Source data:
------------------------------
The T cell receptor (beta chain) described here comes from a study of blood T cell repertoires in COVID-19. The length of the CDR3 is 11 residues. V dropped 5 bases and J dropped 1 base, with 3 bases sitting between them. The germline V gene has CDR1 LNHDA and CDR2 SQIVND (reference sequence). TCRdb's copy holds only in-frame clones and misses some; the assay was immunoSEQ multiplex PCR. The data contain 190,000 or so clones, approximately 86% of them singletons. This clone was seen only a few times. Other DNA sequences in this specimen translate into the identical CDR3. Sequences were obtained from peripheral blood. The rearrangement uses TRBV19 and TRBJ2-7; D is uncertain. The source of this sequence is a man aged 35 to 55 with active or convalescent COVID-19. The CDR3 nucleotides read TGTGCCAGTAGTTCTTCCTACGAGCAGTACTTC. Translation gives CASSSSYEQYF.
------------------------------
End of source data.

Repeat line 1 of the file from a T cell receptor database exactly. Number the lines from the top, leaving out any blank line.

The T cell receptor (beta chain) described here comes from a study of blood T cell repertoires in COVID-19. The length of the CDR3 is 11 residues. V dropped 5 bases and J dropped 1 base, with 3 bases sitting between them. The germline V gene has CDR1 LNHDA and CDR2 SQIVND (reference sequence). TCRdb's copy holds only in-frame clones and misses some; the assay was immunoSEQ multiplex PCR. The data contain 190,000 or so clones, approximately 86% of them singletons. This clone was seen only a few times. Other DNA sequences in this specimen translate into the identical CDR3. Sequences were obtained from peripheral blood. The rearrangement uses TRBV19 and TRBJ2-7; D is uncertain. The source of this sequence is a man aged 35 to 55 with active or convalescent COVID-19. The CDR3 nucleotides read TGTGCCAGTAGTTCTTCCTACGAGCAGTACTTC. Translation gives CASSSSYEQYF.